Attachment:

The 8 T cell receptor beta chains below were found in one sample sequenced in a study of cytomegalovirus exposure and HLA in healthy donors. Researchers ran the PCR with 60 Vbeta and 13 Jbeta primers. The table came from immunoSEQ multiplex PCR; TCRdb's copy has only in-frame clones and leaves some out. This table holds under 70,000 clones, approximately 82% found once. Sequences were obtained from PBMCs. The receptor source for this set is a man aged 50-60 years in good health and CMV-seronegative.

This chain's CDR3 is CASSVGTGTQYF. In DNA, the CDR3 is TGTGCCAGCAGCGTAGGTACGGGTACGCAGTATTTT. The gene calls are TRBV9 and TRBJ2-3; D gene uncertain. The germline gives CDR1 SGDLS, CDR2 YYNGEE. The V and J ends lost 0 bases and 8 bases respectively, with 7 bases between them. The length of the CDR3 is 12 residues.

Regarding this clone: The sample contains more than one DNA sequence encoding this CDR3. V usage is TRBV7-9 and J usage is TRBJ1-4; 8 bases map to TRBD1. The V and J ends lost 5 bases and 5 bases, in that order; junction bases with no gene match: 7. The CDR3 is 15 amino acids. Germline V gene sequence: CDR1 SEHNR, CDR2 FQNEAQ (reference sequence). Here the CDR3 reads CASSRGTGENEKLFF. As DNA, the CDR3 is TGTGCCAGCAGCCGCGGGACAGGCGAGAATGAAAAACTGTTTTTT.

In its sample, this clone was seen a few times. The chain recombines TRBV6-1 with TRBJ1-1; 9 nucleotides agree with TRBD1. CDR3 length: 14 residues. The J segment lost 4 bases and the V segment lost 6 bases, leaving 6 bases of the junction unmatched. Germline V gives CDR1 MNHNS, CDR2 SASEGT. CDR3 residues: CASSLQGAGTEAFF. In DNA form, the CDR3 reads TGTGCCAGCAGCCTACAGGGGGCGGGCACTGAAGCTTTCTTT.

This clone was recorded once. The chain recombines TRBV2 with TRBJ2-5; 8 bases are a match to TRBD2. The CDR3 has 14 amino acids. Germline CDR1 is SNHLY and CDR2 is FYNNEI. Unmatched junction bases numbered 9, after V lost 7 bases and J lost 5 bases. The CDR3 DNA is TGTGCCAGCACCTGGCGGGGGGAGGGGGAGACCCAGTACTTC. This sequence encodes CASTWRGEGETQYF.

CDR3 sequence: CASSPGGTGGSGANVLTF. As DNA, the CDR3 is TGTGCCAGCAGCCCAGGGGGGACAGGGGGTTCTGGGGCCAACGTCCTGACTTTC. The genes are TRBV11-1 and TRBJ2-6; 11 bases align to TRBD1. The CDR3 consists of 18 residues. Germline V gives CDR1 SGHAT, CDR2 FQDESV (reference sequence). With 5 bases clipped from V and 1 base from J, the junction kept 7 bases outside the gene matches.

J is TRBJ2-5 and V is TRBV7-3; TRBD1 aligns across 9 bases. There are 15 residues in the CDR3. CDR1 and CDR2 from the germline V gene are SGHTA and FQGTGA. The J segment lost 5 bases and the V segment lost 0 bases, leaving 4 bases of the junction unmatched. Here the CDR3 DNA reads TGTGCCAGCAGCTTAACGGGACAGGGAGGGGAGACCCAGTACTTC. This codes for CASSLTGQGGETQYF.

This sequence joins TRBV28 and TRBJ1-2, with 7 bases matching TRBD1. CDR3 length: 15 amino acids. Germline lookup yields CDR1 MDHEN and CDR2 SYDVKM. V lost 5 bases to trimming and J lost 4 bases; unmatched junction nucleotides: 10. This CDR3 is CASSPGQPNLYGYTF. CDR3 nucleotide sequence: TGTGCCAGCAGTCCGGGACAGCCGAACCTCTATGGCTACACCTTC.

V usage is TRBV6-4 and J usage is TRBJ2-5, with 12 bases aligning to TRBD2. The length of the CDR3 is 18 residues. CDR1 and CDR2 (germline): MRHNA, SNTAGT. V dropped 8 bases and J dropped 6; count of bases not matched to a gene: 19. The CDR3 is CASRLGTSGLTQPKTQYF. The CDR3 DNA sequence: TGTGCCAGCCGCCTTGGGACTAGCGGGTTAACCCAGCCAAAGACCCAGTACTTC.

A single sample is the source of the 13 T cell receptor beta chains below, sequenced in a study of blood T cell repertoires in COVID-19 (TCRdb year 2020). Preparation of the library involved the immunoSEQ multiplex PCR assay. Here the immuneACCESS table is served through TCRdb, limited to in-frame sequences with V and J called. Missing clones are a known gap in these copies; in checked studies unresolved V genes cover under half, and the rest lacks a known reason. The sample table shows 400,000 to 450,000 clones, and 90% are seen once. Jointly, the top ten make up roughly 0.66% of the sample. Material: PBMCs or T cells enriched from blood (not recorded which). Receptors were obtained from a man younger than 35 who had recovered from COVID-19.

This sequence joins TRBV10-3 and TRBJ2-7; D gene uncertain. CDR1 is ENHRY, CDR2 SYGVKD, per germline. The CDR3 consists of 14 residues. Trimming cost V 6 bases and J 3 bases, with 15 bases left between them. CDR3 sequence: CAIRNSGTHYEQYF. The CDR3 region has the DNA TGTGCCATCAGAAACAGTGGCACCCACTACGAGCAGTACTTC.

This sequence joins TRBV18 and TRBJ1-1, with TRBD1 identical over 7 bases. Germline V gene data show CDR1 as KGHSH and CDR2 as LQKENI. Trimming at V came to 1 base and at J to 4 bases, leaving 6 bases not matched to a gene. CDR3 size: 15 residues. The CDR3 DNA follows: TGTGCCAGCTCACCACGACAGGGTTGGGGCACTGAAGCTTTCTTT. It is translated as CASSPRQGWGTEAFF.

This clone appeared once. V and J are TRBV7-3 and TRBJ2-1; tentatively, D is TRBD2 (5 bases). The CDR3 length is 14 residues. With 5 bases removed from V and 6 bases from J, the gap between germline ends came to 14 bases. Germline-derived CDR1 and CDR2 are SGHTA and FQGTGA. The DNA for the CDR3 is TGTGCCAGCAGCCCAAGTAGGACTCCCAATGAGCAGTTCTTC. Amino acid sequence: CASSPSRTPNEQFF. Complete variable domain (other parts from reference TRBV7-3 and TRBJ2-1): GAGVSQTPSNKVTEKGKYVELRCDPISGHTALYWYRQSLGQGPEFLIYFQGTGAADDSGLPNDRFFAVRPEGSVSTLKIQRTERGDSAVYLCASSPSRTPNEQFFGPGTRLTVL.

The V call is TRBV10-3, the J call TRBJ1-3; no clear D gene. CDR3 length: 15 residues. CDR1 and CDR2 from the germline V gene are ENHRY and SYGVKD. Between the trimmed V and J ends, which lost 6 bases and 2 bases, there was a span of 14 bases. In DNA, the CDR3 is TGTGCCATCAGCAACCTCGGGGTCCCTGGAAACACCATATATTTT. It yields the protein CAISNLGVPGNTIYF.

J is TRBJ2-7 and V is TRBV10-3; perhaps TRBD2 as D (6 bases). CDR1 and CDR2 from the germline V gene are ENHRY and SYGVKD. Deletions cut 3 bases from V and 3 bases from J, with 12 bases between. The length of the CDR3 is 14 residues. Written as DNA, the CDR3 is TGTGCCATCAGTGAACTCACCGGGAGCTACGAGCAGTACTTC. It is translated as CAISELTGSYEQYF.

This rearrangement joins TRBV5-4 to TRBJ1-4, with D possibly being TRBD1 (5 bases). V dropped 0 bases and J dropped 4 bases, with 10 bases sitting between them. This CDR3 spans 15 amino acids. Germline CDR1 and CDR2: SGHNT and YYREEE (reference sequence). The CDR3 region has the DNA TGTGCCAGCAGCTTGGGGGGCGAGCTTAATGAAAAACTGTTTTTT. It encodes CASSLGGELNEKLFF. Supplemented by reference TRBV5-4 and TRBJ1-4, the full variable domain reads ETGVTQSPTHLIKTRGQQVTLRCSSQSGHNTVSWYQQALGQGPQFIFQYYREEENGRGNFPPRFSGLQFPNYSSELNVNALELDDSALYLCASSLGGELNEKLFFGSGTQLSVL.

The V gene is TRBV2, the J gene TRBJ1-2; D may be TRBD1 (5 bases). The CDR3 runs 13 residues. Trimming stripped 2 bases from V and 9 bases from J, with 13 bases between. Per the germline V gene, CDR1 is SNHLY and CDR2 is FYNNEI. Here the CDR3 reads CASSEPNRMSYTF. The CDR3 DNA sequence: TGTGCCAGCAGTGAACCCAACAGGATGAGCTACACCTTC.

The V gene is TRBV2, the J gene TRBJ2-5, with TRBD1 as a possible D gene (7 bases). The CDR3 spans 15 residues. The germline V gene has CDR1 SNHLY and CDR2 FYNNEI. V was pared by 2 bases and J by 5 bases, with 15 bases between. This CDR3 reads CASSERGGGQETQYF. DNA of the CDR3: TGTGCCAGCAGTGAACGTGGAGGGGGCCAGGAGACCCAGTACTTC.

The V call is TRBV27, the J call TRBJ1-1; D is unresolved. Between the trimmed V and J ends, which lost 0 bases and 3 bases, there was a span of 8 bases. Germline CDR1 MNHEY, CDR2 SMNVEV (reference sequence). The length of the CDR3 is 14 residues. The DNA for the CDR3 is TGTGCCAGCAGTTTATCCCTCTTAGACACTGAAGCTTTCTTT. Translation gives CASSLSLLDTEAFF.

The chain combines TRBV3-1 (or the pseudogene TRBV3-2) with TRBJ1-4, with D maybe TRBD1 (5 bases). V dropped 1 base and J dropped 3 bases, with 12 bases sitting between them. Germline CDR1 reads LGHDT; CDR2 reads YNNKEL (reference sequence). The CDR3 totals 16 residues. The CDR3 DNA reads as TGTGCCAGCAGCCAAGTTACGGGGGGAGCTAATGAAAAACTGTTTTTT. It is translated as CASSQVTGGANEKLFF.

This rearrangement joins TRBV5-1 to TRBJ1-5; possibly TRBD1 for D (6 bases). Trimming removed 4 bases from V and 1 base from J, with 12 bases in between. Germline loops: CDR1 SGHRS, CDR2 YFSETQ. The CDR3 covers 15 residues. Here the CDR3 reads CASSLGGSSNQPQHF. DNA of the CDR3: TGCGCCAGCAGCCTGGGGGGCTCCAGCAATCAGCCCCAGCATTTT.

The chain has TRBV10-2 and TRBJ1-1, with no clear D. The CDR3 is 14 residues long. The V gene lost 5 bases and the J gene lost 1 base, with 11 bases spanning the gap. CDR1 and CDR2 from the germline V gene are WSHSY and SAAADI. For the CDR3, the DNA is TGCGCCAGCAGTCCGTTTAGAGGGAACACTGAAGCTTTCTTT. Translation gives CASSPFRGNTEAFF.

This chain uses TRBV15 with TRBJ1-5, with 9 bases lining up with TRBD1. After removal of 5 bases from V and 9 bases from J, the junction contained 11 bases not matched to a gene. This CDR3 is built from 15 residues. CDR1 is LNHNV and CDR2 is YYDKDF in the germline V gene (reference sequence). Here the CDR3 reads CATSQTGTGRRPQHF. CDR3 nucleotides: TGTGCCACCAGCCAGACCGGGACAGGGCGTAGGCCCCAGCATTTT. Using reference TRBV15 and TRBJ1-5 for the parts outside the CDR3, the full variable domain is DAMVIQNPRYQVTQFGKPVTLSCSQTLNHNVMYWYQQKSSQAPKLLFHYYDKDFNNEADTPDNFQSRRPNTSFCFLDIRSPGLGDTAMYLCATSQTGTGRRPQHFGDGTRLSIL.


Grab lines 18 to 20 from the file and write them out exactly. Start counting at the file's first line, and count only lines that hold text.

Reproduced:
The V gene is TRBV2, the J gene TRBJ2-5, with TRBD1 as a possible D gene (7 bases). The CDR3 spans 15 residues. The germline V gene has CDR1 SNHLY and CDR2 FYNNEI. V was pared by 2 bases and J by 5 bases, with 15 bases between. This CDR3 reads CASSERGGGQETQYF. DNA of the CDR3: TGTGCCAGCAGTGAACGTGGAGGGGGCCAGGAGACCCAGTACTTC.

The V call is TRBV27, the J call TRBJ1-1; D is unresolved. Between the trimmed V and J ends, which lost 0 bases and 3 bases, there was a span of 8 bases. Germline CDR1 MNHEY, CDR2 SMNVEV (reference sequence). The length of the CDR3 is 14 residues. The DNA for the CDR3 is TGTGCCAGCAGTTTATCCCTCTTAGACACTGAAGCTTTCTTT. Translation gives CASSLSLLDTEAFF.

The chain combines TRBV3-1 (or the pseudogene TRBV3-2) with TRBJ1-4, with D maybe TRBD1 (5 bases). V dropped 1 base and J dropped 3 bases, with 12 bases sitting between them. Germline CDR1 reads LGHDT; CDR2 reads YNNKEL (reference sequence). The CDR3 totals 16 residues. The CDR3 DNA reads as TGTGCCAGCAGCCAAGTTACGGGGGGAGCTAATGAAAAACTGTTTTTT. It is translated as CASSQVTGGANEKLFF.